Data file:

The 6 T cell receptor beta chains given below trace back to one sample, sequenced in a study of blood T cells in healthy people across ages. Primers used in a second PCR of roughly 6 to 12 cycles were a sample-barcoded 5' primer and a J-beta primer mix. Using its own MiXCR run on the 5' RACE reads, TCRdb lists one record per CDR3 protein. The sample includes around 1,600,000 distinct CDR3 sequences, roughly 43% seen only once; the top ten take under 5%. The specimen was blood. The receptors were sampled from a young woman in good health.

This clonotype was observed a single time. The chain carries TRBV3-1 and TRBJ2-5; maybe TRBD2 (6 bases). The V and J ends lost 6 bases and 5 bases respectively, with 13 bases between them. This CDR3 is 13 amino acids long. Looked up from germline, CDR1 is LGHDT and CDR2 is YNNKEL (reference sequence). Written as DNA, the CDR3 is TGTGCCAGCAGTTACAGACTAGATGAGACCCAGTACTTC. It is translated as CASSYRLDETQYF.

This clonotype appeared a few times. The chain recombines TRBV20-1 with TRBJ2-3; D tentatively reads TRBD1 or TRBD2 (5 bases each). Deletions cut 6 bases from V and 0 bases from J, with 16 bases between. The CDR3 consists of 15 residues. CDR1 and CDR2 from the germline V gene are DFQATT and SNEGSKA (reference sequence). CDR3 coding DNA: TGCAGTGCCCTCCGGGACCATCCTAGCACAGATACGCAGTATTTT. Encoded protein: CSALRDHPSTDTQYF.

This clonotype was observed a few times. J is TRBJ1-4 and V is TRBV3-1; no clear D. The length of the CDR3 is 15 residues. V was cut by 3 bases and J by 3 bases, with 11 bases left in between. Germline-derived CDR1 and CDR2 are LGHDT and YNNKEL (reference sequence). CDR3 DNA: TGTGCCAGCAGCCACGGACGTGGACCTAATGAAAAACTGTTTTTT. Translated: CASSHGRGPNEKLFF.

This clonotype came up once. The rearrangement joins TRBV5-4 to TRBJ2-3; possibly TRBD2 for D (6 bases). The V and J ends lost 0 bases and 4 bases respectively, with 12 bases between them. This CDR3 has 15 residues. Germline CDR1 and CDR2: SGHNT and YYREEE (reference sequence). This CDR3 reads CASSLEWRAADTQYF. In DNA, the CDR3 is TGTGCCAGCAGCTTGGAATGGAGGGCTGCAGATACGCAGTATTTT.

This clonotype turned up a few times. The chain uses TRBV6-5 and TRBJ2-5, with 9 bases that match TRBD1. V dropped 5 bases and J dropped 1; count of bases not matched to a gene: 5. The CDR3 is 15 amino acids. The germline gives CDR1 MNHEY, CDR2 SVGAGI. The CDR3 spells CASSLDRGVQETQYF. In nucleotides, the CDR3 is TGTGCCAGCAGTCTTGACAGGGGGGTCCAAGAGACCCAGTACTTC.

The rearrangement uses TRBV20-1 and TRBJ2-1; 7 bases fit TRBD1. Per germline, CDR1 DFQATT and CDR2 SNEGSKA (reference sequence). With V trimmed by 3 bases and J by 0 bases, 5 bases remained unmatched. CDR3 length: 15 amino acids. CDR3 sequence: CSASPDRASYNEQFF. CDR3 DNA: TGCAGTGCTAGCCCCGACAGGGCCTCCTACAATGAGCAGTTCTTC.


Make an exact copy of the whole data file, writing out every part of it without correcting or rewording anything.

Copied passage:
The 6 T cell receptor beta chains given below trace back to one sample, sequenced in a study of blood T cells in healthy people across ages. Primers used in a second PCR of roughly 6 to 12 cycles were a sample-barcoded 5' primer and a J-beta primer mix. Using its own MiXCR run on the 5' RACE reads, TCRdb lists one record per CDR3 protein. The sample includes around 1,600,000 distinct CDR3 sequences, roughly 43% seen only once; the top ten take under 5%. The specimen was blood. The receptors were sampled from a young woman in good health.

This clonotype was observed a single time. The chain carries TRBV3-1 and TRBJ2-5; maybe TRBD2 (6 bases). The V and J ends lost 6 bases and 5 bases respectively, with 13 bases between them. This CDR3 is 13 amino acids long. Looked up from germline, CDR1 is LGHDT and CDR2 is YNNKEL (reference sequence). Written as DNA, the CDR3 is TGTGCCAGCAGTTACAGACTAGATGAGACCCAGTACTTC. It is translated as CASSYRLDETQYF.

This clonotype appeared a few times. The chain recombines TRBV20-1 with TRBJ2-3; D tentatively reads TRBD1 or TRBD2 (5 bases each). Deletions cut 6 bases from V and 0 bases from J, with 16 bases between. The CDR3 consists of 15 residues. CDR1 and CDR2 from the germline V gene are DFQATT and SNEGSKA (reference sequence). CDR3 coding DNA: TGCAGTGCCCTCCGGGACCATCCTAGCACAGATACGCAGTATTTT. Encoded protein: CSALRDHPSTDTQYF.

This clonotype was observed a few times. J is TRBJ1-4 and V is TRBV3-1; no clear D. The length of the CDR3 is 15 residues. V was cut by 3 bases and J by 3 bases, with 11 bases left in between. Germline-derived CDR1 and CDR2 are LGHDT and YNNKEL (reference sequence). CDR3 DNA: TGTGCCAGCAGCCACGGACGTGGACCTAATGAAAAACTGTTTTTT. Translated: CASSHGRGPNEKLFF.

This clonotype came up once. The rearrangement joins TRBV5-4 to TRBJ2-3; possibly TRBD2 for D (6 bases). The V and J ends lost 0 bases and 4 bases respectively, with 12 bases between them. This CDR3 has 15 residues. Germline CDR1 and CDR2: SGHNT and YYREEE (reference sequence). This CDR3 reads CASSLEWRAADTQYF. In DNA, the CDR3 is TGTGCCAGCAGCTTGGAATGGAGGGCTGCAGATACGCAGTATTTT.

This clonotype turned up a few times. The chain uses TRBV6-5 and TRBJ2-5, with 9 bases that match TRBD1. V dropped 5 bases and J dropped 1; count of bases not matched to a gene: 5. The CDR3 is 15 amino acids. The germline gives CDR1 MNHEY, CDR2 SVGAGI. The CDR3 spells CASSLDRGVQETQYF. In nucleotides, the CDR3 is TGTGCCAGCAGTCTTGACAGGGGGGTCCAAGAGACCCAGTACTTC.

The rearrangement uses TRBV20-1 and TRBJ2-1; 7 bases fit TRBD1. Per germline, CDR1 DFQATT and CDR2 SNEGSKA (reference sequence). With V trimmed by 3 bases and J by 0 bases, 5 bases remained unmatched. CDR3 length: 15 amino acids. CDR3 sequence: CSASPDRASYNEQFF. CDR3 DNA: TGCAGTGCTAGCCCCGACAGGGCCTCCTACAATGAGCAGTTCTTC.